reviews

  • “Collage and the Photo Image”

    MoMA - The Museum of Modern Art

    “Collage and the Photo Image” is a classic (meaning typical) Museum of Modern Art small survey show from its own collections. Most of the work in it is already familiar, and could have been predicted to be in a MOMA show with such a title. Thus it is no surprise that a show of this kind includes works by Man Ray, Marcel Duchamp, Max Ernst, Heartfield, Moholy-Nagy, and Christo, etc. George Grosz’s The Engineer Heartfield was a surprise only because I had never noticed its collage elements, which is to confess never having paid much attention to it. Interesting for me in this show was the category

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  • Richard Francisco

    Betty Parsons Gallery

    Richard Francisco’s work, like that of Don Johnson to some extent, indirectly plugs into the traditions of Joseph Cornell, Lucas Samaras, and H.C. Westermann, and more directly into the work of William Wiley, which by now seems almost to mean the San Francisco tradition. This doesn’t say much about Francisco’s work except to roughly describe the sort of work he does. The primary difference between Francisco’s works and the works of those artists mentioned, with the exception of Cornell, is in its subtlety and delicacy. Francisco’s works are physically delicate, minute, and lightweight. There is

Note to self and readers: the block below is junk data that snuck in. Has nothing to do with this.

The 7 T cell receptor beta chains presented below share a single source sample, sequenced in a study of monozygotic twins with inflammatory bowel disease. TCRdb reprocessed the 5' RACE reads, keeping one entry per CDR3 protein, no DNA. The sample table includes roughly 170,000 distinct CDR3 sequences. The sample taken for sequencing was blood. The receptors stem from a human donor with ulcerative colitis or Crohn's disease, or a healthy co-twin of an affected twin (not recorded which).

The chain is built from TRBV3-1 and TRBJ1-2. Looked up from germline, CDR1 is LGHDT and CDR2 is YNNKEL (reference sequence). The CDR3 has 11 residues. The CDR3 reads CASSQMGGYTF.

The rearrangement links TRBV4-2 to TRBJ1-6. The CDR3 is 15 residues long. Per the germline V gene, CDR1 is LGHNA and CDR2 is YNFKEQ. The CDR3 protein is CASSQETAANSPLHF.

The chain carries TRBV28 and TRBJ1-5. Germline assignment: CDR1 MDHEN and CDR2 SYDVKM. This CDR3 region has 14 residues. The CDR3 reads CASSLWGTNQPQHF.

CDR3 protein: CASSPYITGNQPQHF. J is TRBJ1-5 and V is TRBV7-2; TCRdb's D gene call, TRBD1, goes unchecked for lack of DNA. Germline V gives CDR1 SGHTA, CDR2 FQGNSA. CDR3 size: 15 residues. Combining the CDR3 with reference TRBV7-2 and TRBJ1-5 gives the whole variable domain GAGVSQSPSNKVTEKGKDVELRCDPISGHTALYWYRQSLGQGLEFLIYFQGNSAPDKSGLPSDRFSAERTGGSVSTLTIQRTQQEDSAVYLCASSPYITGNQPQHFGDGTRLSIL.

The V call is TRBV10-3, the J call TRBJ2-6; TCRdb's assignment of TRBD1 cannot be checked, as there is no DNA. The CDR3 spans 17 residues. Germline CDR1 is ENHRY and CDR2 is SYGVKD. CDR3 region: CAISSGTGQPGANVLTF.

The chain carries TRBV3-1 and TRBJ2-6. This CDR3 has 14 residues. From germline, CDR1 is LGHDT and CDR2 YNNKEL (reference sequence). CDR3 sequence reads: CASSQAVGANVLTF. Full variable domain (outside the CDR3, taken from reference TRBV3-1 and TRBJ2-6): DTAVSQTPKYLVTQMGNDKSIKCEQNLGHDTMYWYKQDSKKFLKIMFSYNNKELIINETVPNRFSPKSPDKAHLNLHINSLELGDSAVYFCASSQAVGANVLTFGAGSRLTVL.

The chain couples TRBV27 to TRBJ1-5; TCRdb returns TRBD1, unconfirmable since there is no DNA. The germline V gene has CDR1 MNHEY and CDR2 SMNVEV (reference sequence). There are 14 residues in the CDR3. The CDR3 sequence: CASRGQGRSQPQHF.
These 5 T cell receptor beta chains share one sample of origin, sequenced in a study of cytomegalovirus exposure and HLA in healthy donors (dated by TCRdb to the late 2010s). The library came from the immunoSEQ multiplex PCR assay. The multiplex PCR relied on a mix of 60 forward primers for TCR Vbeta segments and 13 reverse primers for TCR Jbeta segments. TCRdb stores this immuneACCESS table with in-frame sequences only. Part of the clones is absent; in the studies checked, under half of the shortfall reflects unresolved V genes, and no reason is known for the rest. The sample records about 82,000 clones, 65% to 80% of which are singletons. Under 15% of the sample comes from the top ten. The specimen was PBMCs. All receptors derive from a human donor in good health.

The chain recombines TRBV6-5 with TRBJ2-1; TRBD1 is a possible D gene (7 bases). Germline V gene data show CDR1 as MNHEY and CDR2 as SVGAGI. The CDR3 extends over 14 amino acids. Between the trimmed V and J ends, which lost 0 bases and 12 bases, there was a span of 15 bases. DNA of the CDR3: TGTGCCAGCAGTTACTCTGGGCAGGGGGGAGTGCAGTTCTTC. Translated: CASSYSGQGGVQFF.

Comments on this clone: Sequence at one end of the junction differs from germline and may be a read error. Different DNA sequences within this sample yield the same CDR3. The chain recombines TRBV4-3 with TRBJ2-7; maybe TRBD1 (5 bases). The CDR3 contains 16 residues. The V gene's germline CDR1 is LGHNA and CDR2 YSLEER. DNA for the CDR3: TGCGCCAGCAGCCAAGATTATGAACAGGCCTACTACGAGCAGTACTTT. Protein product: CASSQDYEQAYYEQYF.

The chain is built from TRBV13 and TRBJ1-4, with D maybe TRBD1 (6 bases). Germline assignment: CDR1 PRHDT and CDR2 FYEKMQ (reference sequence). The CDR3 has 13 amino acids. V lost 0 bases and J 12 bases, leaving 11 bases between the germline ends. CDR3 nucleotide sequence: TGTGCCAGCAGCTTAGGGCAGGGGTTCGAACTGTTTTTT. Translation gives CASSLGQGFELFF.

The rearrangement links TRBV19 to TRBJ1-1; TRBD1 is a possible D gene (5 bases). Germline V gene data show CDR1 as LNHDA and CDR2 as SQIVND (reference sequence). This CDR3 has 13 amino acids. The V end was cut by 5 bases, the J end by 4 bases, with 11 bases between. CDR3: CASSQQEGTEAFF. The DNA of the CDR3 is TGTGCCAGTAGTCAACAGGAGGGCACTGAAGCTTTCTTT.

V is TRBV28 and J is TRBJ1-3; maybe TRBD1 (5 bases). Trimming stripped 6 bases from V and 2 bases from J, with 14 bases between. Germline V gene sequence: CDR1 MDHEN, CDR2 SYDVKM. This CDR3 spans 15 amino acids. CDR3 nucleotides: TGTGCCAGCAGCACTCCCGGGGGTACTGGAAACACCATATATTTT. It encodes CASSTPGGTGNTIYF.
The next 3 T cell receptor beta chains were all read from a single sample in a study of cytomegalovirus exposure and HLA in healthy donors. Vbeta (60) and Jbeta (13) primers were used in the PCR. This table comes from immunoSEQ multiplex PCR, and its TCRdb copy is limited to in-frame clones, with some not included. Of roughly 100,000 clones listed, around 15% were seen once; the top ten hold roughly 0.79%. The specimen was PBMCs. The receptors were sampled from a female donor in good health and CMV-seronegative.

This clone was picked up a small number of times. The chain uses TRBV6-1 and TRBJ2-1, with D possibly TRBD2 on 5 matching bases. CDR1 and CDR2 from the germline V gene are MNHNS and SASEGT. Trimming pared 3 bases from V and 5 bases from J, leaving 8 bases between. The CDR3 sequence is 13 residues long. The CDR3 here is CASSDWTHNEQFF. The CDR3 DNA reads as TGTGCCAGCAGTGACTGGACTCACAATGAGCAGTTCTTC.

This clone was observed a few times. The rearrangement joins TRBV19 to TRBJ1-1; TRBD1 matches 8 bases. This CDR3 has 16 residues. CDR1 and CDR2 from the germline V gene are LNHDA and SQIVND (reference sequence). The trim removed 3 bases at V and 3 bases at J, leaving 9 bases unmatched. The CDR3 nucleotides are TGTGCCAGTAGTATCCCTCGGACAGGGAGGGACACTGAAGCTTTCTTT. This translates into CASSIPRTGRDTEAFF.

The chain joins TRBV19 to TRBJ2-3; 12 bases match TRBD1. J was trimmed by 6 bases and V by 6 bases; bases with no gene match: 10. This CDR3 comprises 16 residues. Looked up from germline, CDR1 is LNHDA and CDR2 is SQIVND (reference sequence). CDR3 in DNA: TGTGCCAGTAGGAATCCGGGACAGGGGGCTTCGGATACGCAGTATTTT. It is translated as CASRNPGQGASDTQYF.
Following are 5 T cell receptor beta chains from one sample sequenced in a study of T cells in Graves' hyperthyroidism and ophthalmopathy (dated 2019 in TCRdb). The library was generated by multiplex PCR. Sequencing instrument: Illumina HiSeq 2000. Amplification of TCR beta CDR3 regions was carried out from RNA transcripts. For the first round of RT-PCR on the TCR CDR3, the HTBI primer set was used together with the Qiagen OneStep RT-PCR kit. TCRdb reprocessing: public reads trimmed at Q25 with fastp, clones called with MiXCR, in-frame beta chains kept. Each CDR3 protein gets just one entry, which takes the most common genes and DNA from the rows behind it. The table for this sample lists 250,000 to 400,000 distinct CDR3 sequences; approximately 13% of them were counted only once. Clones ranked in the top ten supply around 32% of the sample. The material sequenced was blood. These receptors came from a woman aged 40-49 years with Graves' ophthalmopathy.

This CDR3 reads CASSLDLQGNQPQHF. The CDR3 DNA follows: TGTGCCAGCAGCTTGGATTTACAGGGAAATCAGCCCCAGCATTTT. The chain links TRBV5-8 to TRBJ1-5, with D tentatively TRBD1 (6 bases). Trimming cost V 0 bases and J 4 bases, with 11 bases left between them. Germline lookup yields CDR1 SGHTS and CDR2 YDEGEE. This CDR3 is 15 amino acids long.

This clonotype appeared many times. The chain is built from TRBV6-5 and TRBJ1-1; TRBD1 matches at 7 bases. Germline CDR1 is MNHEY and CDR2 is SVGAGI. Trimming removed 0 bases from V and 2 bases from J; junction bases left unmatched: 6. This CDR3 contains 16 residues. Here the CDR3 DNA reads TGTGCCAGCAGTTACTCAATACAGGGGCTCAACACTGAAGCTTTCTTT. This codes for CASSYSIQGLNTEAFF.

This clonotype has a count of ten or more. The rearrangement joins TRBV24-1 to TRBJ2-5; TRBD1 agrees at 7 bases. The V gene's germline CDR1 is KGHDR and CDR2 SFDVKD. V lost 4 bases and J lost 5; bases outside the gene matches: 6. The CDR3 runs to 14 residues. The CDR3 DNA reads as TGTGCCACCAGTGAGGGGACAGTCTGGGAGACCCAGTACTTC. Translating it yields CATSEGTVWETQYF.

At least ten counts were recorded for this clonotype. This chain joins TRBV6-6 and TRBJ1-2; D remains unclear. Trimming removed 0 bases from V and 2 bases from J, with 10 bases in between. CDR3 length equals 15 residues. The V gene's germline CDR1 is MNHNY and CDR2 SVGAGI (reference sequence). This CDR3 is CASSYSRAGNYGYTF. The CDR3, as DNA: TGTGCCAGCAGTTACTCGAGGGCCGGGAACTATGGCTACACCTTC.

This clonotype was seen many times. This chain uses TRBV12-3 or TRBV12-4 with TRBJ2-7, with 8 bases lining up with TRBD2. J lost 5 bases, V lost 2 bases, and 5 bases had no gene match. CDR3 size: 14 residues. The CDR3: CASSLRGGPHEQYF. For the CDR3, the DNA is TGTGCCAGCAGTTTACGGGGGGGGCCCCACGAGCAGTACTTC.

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  • Claude Yvel and Henri Cadiou

    New York Cultural Center

    The Museum of Modern Art’s modest exhibition “Collage and the Photo Image” seems to have been mounted as a pleasant way to pass the summer, but it forms a surprisingly effective confutation of a dead serious, reactively polemical exhibition at the New York Cultural Center, “Reality and Trompe-L’oeil,” “by French New Real Painters.” The French New Real Painters are but four in number, and of the four Claude Yvel gets the most space and makes the catalogue statement. Those paintings in the show that are not a direct ripoff of Harnett, Peto, and 19th-century American trompe-l’oeil painting in

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